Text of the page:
HEARTLESS: The Complete Season One DVD Review [UK]


HEARTLESS is a Danish supernatural TV show comprised of eight episodes, all of which were first broadcast in its native country in 2014. It’s now available as a two-disc DVD set in the UK after being shown on 4oD earlier this year, and it’s a must-watch for fans of the paranormal genre.

Described as ‘an 18 certificate Twilight Saga’, HEARTLESS is a dark, edgy thriller befitting the Nordic Noir sub-genre. It has its roots firmly planted on the side of the supernatural, but it also dips into several other categories at the same time. Thanks to its additional crime and teen drama elements, I’d best describe it as Lost Girl meets The Vampire Diaries, if Stefan and Damon were soul-sucking, sex-having teenagers ensconced at an elite boarding school.

HEARTLESS follows seventeen-year-old twins Sebastian and Sofie Nielsen as they try to uncover their past and figure out just why they feel the need to suck the life out of people. Their search takes them to their mother’s old boarding school, Ottmannsgaard, which is a giant, looming building hiding much more than a bad report card or two. The twins quickly find themselves embroiled in a centuries-old mystery that could hold the key to their survival, but time is fast running out and the death toll is rising. Only a heart can unlock the past, but who will pay the ultimate price?


Sounds good? That’s because it is! I loved every minute of HEARTLESS; I watched all eight episodes back-to-back and basically thought of nothing else all day. The opening episode sets everything up nicely, with character introductions and location establishment being the main order of business, and within the first few minutes a barrage of burning questions are raised. Cue a kick-ass soundtrack accompanying a highly stylish opening credits sequence, and, before I knew it, I was addicted. This is definitely my kind of show!

Sebastian and Sofie are instantly likeable, which could have a little something to do with actors Sebastian Jessen and Julie Zangenberg. Their on-screen chemistry is brilliant, and it’s very easy to believe they’re two misguided, tortured siblings with no direction in life. The supporting players are all great too, particularly Julie Christiansen as Emilie and Nicolaj Kopernikus as Henrik. Each performance is believable and memorable, which is exactly what I look for in a TV show’s ensemble cast.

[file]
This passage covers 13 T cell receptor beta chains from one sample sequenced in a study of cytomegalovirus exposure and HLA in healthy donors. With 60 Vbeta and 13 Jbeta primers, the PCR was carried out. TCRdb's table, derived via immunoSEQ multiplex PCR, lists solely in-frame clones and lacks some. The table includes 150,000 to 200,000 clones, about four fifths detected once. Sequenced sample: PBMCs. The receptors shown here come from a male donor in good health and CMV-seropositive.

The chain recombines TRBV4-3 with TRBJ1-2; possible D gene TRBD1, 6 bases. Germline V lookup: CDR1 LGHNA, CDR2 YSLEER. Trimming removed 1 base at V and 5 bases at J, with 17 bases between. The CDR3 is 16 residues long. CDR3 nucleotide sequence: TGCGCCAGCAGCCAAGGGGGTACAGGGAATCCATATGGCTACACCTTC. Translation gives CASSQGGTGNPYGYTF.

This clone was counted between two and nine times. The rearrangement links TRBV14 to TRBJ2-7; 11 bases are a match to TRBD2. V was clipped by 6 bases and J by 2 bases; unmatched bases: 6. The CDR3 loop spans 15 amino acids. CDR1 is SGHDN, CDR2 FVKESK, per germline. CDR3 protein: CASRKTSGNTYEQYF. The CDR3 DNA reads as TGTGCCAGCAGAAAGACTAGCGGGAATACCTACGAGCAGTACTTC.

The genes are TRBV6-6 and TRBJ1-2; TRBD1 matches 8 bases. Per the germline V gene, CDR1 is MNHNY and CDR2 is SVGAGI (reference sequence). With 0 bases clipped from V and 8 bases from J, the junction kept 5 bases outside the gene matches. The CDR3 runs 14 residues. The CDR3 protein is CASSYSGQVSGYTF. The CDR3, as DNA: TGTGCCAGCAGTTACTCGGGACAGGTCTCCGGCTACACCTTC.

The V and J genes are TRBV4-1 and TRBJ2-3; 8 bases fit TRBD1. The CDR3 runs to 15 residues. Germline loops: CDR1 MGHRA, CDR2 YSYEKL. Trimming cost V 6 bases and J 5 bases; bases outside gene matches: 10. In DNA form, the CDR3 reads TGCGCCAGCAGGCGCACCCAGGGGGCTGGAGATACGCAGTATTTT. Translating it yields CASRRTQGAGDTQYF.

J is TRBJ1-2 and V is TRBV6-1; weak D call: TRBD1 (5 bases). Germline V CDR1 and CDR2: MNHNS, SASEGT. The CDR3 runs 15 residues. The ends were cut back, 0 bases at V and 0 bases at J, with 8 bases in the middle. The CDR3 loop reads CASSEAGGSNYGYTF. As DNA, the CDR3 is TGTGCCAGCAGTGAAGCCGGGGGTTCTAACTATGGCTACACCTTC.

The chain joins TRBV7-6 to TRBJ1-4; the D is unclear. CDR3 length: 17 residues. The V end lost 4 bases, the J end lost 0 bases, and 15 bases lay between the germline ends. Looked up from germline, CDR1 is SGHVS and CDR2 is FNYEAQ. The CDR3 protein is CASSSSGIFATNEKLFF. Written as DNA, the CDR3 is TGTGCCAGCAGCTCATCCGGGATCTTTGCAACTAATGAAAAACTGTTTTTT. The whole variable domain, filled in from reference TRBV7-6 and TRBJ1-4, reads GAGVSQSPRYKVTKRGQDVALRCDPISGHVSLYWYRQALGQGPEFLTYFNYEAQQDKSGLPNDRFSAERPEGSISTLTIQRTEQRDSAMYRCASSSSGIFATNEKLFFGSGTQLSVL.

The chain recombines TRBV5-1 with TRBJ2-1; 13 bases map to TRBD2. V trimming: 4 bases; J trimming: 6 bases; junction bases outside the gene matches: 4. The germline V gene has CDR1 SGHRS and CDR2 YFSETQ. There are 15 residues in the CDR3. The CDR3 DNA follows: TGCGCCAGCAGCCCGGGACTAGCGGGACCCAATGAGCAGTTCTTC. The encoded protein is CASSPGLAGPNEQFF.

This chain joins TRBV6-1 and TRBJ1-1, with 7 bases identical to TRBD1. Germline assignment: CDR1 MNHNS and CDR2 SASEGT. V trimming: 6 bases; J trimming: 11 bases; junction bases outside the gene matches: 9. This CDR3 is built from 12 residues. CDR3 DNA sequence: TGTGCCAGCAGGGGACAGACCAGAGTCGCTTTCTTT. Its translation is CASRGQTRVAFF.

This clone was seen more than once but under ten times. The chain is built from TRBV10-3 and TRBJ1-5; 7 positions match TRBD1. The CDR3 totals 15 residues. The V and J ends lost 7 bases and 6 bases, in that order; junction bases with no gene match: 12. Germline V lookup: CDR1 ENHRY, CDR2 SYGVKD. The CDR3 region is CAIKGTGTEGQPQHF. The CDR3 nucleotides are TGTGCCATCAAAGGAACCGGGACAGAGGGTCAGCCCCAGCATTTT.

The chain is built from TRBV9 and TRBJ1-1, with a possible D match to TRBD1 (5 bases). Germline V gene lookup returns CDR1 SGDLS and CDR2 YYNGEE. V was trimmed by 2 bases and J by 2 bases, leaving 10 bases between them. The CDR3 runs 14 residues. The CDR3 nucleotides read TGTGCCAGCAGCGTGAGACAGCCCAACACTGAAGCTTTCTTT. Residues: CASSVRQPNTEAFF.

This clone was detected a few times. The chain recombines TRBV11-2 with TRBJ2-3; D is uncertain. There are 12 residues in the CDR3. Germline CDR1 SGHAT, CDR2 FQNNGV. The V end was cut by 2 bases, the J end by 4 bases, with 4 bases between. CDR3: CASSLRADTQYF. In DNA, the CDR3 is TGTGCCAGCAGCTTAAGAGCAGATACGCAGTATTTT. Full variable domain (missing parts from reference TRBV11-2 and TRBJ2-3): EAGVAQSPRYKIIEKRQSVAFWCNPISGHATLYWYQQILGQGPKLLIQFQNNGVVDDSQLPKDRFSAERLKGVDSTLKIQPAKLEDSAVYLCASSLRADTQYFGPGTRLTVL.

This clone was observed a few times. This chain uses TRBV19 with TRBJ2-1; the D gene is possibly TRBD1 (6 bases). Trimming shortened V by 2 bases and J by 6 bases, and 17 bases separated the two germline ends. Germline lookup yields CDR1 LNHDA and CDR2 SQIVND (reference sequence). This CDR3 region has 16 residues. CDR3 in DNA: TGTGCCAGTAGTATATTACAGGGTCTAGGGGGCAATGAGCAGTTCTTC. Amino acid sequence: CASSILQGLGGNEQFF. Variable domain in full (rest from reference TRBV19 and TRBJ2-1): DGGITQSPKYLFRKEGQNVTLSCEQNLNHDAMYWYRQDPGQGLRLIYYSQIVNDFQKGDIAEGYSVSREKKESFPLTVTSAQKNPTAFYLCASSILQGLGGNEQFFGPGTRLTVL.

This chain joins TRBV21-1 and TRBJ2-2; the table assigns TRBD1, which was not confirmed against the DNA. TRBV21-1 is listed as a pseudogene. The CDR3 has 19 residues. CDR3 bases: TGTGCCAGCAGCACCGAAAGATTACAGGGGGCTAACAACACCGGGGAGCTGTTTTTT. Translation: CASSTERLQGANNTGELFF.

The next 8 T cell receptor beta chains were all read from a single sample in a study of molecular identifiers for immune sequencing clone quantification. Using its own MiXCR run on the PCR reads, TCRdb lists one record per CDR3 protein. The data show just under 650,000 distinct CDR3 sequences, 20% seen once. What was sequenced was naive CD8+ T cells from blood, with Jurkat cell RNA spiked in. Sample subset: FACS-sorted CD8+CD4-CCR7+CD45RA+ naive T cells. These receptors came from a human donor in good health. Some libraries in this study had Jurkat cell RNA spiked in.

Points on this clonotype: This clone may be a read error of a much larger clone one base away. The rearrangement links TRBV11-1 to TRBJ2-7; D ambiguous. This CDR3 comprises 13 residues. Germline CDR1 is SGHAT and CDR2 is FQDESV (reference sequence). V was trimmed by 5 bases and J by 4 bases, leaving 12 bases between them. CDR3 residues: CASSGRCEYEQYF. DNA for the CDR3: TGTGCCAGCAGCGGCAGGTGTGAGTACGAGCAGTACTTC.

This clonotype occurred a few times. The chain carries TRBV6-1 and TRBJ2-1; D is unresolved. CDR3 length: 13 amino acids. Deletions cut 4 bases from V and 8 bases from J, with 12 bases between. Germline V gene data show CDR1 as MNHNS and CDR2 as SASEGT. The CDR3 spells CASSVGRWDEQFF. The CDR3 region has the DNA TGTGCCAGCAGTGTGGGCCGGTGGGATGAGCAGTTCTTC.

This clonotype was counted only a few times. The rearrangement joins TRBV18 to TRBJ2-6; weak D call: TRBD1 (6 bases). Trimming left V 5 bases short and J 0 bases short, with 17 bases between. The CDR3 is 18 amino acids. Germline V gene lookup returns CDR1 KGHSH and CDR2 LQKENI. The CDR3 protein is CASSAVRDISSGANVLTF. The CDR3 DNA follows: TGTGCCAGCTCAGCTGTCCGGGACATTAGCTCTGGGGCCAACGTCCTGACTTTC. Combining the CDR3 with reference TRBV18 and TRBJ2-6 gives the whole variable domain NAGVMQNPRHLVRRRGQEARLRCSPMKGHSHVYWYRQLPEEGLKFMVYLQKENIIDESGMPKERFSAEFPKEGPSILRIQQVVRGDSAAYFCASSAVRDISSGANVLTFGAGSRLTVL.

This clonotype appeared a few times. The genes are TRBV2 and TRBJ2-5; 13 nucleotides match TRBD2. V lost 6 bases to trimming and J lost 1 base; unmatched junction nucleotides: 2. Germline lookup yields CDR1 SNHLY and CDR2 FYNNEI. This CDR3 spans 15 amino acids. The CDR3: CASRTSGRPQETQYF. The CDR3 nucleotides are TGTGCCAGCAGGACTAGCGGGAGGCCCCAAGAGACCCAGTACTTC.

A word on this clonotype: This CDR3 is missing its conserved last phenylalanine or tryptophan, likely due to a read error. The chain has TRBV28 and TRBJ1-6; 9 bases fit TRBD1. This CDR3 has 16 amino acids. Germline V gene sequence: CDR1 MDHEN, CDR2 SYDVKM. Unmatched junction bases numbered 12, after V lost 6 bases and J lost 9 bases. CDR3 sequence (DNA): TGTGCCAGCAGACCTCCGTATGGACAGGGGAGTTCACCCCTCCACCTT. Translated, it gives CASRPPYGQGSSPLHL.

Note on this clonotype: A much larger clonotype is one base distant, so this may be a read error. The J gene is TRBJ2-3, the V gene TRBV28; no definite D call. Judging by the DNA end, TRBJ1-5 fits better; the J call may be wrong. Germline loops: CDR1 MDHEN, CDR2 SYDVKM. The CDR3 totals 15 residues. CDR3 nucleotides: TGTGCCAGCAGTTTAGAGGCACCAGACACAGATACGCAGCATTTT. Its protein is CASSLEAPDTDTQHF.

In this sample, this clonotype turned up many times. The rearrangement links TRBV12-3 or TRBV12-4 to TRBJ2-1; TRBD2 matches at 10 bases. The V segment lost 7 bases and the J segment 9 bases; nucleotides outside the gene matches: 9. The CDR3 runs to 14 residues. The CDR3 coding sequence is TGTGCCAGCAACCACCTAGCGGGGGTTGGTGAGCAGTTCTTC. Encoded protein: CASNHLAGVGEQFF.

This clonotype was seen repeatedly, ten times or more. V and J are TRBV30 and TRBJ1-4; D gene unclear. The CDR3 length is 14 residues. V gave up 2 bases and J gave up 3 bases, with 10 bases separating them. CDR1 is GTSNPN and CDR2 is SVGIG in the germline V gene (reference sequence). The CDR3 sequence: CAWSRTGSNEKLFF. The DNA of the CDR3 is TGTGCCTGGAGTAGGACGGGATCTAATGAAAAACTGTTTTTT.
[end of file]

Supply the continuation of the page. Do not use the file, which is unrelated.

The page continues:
The boarding school setting allows HEARTLESS to dip into teen drama territory, which adds romance and angst to an already hellish situation. School is always a difficult place for any student, but when you’re a non-human creature straight out of a mythology book, it’s infinitely worse. Joss Whedon punctuated that metaphor perfectly with Buffy the Vampire Slayer, and HEARTLESS takes that idea and runs with it. Having Sebastian and Sofie deal with normal teenage issues and emotions is a clever way to complicate proceedings, and it makes the show that much more compulsive to watch. Imagine if Gossip Girl was full of soul-suckers and witches, and you’ll get the general idea!


One of my favourite parts of HEARTLESS is the scenes that flashback to 1666, and in doing so show us an era that happens to be the start of the whole story. The scenes themselves are reminiscent of those in The Vampire Diaries, with old-school clothing and saturated lighting being the only indication that we’ve gone back in time. Flashbacks will be a familiar narrative structure to anyone who watches a lot of TV shows, but they serve an important purpose here and are genuinely interesting to watch, unlike those seen in Arrow. In fact, I wish HEARTLESS had utilized flashbacks more — the story is fascinating, and, if there’s ever a second season, I hope there’ll be more of all the evil goings on in 1666.

HEARTLESS is fairly difficult to talk about without divulging spoilers and giving away the masterfully layered plot, but all I’ll say is that it’s not what I was expecting. There are twists and turns aplenty, with a big revelation occurring almost every episode, and it’s never something I guessed. As Sebastian and Sofie uncover the secrets of their past, ancient curses come to light and families are torn apart, all in typical TV style.

HEARTLESS contains copious amounts of teen drama, supernatural mysteries and a generous helping of adult content, all of which are very welcome aspects in any show I watch. It’s beautifully shot, well written, and, most importantly, very enjoyable. I loved it all from start to finish and would highly recommend it to any fellow fans of monsters, magic and the macabre — it’s a perfect example of the calibre of TV being produced in other European countries, and I’m keeping my fingers crossed for an eventual return to Ottmannsgaard.

Heartless DVD cover

HEARTLESS: The Complete Season One is available on DVD Monday, April 18th.


About the author

UK reviewer. Jenny is a self-confessed TV and film addict with a love of Buffy, horror, fantasy and superheroes. She also collects far too many blu-rays and now needs a bigger house.